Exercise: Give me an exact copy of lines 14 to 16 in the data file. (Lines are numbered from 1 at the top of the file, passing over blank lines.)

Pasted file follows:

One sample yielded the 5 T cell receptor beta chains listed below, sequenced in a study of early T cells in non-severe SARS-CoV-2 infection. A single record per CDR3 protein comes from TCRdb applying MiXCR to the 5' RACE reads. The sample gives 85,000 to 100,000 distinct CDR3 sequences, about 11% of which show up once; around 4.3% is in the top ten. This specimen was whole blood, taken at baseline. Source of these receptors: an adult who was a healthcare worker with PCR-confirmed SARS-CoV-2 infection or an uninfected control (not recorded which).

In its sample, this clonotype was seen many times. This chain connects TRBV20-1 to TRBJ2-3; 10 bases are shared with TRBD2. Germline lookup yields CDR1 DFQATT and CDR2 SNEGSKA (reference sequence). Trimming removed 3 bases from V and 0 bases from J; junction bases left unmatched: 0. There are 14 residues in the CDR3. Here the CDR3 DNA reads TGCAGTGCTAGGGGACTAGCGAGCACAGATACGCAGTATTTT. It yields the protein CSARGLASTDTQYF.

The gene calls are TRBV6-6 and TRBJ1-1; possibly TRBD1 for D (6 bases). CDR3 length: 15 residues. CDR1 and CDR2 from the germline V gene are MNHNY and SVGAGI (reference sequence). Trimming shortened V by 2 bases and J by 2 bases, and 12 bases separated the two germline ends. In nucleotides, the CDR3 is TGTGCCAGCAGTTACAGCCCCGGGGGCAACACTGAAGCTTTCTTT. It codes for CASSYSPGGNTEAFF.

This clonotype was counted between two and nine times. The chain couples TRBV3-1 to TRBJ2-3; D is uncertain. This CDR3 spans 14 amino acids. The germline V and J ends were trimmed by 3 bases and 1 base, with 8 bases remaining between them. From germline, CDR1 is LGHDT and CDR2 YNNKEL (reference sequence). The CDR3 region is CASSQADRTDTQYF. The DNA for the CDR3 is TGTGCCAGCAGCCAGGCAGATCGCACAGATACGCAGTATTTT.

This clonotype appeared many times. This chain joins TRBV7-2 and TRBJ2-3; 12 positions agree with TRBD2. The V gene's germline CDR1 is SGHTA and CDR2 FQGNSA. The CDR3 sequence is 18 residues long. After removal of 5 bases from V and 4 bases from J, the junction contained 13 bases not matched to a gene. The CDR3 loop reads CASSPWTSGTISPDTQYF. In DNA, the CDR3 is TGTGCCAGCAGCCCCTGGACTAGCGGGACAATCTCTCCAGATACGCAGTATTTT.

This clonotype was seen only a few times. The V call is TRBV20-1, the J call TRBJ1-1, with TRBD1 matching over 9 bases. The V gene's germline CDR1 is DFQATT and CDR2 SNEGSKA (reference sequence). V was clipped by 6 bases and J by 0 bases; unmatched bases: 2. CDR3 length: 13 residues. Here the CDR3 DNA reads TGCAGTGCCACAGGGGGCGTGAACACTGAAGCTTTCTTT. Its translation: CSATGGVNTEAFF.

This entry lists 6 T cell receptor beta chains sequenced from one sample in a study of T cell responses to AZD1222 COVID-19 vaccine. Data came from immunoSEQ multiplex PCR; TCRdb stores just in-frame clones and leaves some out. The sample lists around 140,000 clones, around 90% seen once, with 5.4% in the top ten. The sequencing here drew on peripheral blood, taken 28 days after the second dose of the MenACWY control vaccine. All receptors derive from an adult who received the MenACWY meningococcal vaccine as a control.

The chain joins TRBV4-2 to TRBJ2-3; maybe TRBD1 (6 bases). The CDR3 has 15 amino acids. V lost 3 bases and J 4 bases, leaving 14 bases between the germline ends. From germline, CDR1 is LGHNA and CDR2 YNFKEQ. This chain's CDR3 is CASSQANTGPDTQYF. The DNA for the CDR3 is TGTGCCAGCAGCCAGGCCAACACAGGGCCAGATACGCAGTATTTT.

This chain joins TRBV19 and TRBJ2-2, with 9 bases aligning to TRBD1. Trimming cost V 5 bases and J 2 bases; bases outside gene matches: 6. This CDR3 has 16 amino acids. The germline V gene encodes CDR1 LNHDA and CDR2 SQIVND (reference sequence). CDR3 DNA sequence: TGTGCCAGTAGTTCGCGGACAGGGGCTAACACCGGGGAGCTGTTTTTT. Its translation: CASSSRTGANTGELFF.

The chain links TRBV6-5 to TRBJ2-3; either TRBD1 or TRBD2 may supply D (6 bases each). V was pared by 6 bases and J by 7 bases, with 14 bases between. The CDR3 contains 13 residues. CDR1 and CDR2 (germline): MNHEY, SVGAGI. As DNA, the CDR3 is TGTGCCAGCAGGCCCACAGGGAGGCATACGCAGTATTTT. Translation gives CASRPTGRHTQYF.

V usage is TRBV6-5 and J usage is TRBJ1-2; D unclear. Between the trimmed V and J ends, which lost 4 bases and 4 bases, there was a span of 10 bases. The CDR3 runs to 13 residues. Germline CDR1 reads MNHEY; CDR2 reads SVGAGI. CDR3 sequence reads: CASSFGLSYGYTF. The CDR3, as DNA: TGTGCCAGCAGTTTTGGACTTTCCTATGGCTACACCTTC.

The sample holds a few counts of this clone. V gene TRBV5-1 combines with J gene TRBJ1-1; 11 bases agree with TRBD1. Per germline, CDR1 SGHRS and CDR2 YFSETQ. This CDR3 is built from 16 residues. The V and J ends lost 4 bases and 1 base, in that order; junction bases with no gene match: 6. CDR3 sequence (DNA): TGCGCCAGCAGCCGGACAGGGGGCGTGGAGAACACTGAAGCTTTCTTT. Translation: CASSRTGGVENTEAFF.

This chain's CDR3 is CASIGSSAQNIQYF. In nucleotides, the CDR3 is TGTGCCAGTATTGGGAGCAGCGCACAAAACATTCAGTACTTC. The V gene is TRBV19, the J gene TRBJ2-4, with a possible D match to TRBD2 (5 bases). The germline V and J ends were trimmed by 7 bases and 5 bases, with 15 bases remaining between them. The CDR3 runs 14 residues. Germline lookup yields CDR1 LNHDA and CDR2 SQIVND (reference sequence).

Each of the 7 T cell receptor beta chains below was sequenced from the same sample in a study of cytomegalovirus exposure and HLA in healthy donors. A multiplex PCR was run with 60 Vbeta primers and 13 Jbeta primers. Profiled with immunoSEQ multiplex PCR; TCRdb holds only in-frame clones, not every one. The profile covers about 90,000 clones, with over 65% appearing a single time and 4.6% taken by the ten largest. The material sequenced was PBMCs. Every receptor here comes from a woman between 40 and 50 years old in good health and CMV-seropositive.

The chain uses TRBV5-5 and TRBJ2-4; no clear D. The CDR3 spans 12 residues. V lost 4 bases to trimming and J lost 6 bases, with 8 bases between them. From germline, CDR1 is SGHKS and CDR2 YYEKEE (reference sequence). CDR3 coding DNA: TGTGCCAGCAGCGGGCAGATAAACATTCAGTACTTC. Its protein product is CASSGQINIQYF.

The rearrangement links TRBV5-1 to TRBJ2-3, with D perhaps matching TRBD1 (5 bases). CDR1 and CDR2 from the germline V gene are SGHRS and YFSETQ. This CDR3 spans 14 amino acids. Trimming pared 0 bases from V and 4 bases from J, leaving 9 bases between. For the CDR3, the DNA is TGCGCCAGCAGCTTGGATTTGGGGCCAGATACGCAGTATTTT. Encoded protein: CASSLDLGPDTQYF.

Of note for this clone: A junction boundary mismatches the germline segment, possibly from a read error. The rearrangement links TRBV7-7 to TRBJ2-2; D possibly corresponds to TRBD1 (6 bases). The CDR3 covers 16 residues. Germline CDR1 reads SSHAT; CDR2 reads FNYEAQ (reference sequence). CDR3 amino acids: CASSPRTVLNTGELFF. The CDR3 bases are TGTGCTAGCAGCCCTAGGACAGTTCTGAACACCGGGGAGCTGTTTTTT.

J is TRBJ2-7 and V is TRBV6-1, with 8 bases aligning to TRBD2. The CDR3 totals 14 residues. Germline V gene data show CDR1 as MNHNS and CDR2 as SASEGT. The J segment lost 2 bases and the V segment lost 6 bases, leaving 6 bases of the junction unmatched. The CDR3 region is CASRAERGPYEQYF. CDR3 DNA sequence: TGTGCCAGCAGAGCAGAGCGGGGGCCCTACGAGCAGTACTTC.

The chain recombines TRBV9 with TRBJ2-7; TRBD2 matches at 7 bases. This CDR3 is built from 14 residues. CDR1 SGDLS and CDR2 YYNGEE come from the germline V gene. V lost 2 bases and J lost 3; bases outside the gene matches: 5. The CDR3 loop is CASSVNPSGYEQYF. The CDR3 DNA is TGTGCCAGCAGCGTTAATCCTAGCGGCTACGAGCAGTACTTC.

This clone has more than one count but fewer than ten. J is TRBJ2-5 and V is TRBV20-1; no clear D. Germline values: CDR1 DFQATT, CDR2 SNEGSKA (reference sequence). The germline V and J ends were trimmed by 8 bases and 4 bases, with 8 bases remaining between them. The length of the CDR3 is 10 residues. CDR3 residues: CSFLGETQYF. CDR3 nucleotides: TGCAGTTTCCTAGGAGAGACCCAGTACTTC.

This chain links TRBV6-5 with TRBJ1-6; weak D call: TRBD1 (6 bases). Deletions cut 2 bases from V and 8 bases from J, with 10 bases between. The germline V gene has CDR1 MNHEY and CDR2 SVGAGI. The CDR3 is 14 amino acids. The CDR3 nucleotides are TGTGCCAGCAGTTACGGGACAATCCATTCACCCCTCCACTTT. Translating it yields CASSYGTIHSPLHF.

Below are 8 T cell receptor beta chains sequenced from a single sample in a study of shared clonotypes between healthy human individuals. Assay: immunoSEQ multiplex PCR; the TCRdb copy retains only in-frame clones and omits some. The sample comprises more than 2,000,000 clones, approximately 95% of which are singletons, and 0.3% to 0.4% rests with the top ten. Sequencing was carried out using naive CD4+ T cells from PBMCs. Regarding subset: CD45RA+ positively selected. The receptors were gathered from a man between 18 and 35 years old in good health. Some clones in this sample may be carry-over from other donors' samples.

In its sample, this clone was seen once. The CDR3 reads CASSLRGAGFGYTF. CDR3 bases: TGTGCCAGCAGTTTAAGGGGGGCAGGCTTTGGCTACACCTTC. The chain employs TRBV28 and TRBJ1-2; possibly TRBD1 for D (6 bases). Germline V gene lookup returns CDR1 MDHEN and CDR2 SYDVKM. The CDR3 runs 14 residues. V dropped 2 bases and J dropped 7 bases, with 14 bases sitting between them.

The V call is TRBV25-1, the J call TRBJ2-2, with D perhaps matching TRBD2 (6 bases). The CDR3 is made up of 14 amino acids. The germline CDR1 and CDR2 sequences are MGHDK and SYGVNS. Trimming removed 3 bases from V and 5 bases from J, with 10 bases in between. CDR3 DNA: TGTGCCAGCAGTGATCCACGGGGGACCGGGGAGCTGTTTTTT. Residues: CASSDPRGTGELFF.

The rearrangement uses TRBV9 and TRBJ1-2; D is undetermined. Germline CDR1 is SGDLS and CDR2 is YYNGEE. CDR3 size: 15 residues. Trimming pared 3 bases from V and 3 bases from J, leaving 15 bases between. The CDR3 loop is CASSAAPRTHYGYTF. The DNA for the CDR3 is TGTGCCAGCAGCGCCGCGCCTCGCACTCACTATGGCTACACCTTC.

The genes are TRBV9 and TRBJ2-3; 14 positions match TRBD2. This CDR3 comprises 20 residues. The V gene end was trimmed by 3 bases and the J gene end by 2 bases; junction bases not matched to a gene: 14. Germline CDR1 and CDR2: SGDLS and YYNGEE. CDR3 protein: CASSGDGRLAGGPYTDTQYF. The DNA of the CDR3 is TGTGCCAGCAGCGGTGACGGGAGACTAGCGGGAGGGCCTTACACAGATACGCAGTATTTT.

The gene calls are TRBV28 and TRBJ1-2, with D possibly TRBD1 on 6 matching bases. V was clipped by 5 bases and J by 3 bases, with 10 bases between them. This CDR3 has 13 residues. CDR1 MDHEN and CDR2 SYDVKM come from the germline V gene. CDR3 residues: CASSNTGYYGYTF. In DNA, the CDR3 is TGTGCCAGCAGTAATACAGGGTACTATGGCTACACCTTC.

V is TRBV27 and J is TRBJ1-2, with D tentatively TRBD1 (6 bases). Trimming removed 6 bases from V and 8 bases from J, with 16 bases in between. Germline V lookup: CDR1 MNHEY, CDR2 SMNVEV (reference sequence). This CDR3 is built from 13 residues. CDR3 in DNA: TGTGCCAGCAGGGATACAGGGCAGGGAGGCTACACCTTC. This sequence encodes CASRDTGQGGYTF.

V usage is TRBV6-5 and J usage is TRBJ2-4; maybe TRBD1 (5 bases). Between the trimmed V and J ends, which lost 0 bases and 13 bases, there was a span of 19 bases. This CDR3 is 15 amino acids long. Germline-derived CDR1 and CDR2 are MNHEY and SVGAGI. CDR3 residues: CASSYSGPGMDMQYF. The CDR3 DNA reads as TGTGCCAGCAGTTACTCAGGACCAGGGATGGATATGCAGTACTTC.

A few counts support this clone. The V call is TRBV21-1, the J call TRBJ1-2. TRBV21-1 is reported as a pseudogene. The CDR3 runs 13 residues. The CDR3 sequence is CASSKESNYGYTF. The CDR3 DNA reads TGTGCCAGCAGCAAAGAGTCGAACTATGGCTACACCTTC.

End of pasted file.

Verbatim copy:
Each of the 7 T cell receptor beta chains below was sequenced from the same sample in a study of cytomegalovirus exposure and HLA in healthy donors. A multiplex PCR was run with 60 Vbeta primers and 13 Jbeta primers. Profiled with immunoSEQ multiplex PCR; TCRdb holds only in-frame clones, not every one. The profile covers about 90,000 clones, with over 65% appearing a single time and 4.6% taken by the ten largest. The material sequenced was PBMCs. Every receptor here comes from a woman between 40 and 50 years old in good health and CMV-seropositive.

The chain uses TRBV5-5 and TRBJ2-4; no clear D. The CDR3 spans 12 residues. V lost 4 bases to trimming and J lost 6 bases, with 8 bases between them. From germline, CDR1 is SGHKS and CDR2 YYEKEE (reference sequence). CDR3 coding DNA: TGTGCCAGCAGCGGGCAGATAAACATTCAGTACTTC. Its protein product is CASSGQINIQYF.

The rearrangement links TRBV5-1 to TRBJ2-3, with D perhaps matching TRBD1 (5 bases). CDR1 and CDR2 from the germline V gene are SGHRS and YFSETQ. This CDR3 spans 14 amino acids. Trimming pared 0 bases from V and 4 bases from J, leaving 9 bases between. For the CDR3, the DNA is TGCGCCAGCAGCTTGGATTTGGGGCCAGATACGCAGTATTTT. Encoded protein: CASSLDLGPDTQYF.